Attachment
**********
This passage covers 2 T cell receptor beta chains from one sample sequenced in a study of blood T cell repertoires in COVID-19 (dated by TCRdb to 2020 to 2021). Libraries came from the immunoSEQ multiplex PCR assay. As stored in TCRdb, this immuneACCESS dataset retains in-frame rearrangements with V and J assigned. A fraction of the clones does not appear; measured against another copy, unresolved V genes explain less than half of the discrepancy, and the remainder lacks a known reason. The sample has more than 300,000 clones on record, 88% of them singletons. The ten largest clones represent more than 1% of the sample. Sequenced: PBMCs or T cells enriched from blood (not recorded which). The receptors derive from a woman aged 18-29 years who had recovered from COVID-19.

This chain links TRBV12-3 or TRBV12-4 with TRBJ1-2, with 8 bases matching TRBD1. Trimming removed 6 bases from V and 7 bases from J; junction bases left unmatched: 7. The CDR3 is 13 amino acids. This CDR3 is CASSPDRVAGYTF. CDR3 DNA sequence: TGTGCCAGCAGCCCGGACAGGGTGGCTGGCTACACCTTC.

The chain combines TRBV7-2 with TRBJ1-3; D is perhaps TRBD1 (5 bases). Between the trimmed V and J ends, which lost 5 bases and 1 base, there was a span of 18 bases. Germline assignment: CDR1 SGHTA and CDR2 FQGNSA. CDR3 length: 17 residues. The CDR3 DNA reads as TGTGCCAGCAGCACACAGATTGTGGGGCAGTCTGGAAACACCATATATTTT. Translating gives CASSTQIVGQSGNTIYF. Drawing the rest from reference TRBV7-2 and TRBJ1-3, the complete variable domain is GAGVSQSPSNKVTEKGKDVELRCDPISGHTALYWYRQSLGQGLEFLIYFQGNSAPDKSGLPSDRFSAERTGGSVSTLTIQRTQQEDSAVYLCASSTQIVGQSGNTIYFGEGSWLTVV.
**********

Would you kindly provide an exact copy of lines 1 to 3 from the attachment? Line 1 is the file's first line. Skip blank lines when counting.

This passage covers 2 T cell receptor beta chains from one sample sequenced in a study of blood T cell repertoires in COVID-19 (dated by TCRdb to 2020 to 2021). Libraries came from the immunoSEQ multiplex PCR assay. As stored in TCRdb, this immuneACCESS dataset retains in-frame rearrangements with V and J assigned. A fraction of the clones does not appear; measured against another copy, unresolved V genes explain less than half of the discrepancy, and the remainder lacks a known reason. The sample has more than 300,000 clones on record, 88% of them singletons. The ten largest clones represent more than 1% of the sample. Sequenced: PBMCs or T cells enriched from blood (not recorded which). The receptors derive from a woman aged 18-29 years who had recovered from COVID-19.

This chain links TRBV12-3 or TRBV12-4 with TRBJ1-2, with 8 bases matching TRBD1. Trimming removed 6 bases from V and 7 bases from J; junction bases left unmatched: 7. The CDR3 is 13 amino acids. This CDR3 is CASSPDRVAGYTF. CDR3 DNA sequence: TGTGCCAGCAGCCCGGACAGGGTGGCTGGCTACACCTTC.

The chain combines TRBV7-2 with TRBJ1-3; D is perhaps TRBD1 (5 bases). Between the trimmed V and J ends, which lost 5 bases and 1 base, there was a span of 18 bases. Germline assignment: CDR1 SGHTA and CDR2 FQGNSA. CDR3 length: 17 residues. The CDR3 DNA reads as TGTGCCAGCAGCACACAGATTGTGGGGCAGTCTGGAAACACCATATATTTT. Translating gives CASSTQIVGQSGNTIYF. Drawing the rest from reference TRBV7-2 and TRBJ1-3, the complete variable domain is GAGVSQSPSNKVTEKGKDVELRCDPISGHTALYWYRQSLGQGLEFLIYFQGNSAPDKSGLPSDRFSAERTGGSVSTLTIQRTQQEDSAVYLCASSTQIVGQSGNTIYFGEGSWLTVV.